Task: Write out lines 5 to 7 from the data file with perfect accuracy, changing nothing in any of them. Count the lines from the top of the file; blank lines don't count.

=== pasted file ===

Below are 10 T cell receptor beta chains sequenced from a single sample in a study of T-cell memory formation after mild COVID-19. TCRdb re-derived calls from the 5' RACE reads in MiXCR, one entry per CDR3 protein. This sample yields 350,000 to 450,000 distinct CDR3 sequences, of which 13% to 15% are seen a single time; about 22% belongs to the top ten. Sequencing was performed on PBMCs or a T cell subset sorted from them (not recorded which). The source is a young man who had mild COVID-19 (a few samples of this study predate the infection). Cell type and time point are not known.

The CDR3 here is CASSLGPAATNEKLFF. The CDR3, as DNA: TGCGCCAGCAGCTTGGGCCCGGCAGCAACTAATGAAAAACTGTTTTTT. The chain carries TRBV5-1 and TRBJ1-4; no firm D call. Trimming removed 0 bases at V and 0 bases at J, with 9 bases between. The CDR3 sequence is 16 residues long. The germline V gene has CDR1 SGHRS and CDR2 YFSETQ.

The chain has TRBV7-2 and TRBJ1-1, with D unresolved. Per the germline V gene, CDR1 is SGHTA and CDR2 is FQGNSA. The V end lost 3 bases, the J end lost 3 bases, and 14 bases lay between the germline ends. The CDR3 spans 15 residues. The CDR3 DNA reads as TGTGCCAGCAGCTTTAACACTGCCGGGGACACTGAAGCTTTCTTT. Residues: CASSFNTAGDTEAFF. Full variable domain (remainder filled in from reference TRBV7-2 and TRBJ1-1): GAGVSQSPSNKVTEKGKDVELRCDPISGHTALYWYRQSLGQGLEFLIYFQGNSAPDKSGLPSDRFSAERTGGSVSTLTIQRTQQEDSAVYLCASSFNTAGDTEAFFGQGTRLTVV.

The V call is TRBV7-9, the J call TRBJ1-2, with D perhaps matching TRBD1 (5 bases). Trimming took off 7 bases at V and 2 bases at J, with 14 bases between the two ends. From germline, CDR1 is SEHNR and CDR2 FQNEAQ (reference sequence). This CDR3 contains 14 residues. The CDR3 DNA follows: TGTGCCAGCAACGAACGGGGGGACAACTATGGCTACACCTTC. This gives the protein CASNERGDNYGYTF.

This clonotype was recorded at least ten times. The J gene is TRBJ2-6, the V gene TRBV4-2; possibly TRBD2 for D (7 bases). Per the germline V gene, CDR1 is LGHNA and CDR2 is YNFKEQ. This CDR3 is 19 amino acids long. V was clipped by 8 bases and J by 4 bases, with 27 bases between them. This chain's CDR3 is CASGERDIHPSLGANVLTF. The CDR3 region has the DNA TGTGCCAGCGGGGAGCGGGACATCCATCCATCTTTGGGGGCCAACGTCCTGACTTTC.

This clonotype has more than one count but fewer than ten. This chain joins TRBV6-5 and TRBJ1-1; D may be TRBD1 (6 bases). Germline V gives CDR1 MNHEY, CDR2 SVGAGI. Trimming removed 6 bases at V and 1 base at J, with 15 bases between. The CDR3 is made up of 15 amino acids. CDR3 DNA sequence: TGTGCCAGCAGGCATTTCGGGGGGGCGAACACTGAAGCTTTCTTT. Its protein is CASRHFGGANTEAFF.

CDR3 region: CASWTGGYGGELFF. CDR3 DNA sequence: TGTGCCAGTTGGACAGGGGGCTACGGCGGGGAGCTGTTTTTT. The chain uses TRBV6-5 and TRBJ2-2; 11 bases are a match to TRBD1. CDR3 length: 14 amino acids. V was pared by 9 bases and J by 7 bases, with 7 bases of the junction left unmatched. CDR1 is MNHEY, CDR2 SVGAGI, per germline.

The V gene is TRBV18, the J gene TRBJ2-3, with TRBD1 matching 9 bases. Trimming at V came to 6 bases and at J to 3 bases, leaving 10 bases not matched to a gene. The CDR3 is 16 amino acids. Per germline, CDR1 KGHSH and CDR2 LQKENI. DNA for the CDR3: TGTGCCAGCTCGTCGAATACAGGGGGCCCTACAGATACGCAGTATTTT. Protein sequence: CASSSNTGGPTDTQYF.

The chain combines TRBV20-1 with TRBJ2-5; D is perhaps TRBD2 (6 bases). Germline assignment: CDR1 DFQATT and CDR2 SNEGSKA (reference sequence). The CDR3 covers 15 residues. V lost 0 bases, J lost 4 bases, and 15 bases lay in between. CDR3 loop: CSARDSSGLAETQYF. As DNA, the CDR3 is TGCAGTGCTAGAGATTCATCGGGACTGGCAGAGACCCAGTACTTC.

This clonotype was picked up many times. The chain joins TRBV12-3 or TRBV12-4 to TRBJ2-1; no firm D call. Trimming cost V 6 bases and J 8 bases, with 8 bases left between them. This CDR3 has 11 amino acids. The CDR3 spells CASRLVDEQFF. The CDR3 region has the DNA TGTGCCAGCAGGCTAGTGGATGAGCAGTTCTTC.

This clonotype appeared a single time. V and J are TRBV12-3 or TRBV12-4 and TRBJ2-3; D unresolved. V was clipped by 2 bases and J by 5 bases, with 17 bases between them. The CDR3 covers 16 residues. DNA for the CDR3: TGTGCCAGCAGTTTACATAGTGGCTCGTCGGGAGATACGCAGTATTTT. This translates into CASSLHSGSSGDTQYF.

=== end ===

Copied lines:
This clonotype was recorded at least ten times. The J gene is TRBJ2-6, the V gene TRBV4-2; possibly TRBD2 for D (7 bases). Per the germline V gene, CDR1 is LGHNA and CDR2 is YNFKEQ. This CDR3 is 19 amino acids long. V was clipped by 8 bases and J by 4 bases, with 27 bases between them. This chain's CDR3 is CASGERDIHPSLGANVLTF. The CDR3 region has the DNA TGTGCCAGCGGGGAGCGGGACATCCATCCATCTTTGGGGGCCAACGTCCTGACTTTC.

This clonotype has more than one count but fewer than ten. This chain joins TRBV6-5 and TRBJ1-1; D may be TRBD1 (6 bases). Germline V gives CDR1 MNHEY, CDR2 SVGAGI. Trimming removed 6 bases at V and 1 base at J, with 15 bases between. The CDR3 is made up of 15 amino acids. CDR3 DNA sequence: TGTGCCAGCAGGCATTTCGGGGGGGCGAACACTGAAGCTTTCTTT. Its protein is CASRHFGGANTEAFF.

CDR3 region: CASWTGGYGGELFF. CDR3 DNA sequence: TGTGCCAGTTGGACAGGGGGCTACGGCGGGGAGCTGTTTTTT. The chain uses TRBV6-5 and TRBJ2-2; 11 bases are a match to TRBD1. CDR3 length: 14 amino acids. V was pared by 9 bases and J by 7 bases, with 7 bases of the junction left unmatched. CDR1 is MNHEY, CDR2 SVGAGI, per germline.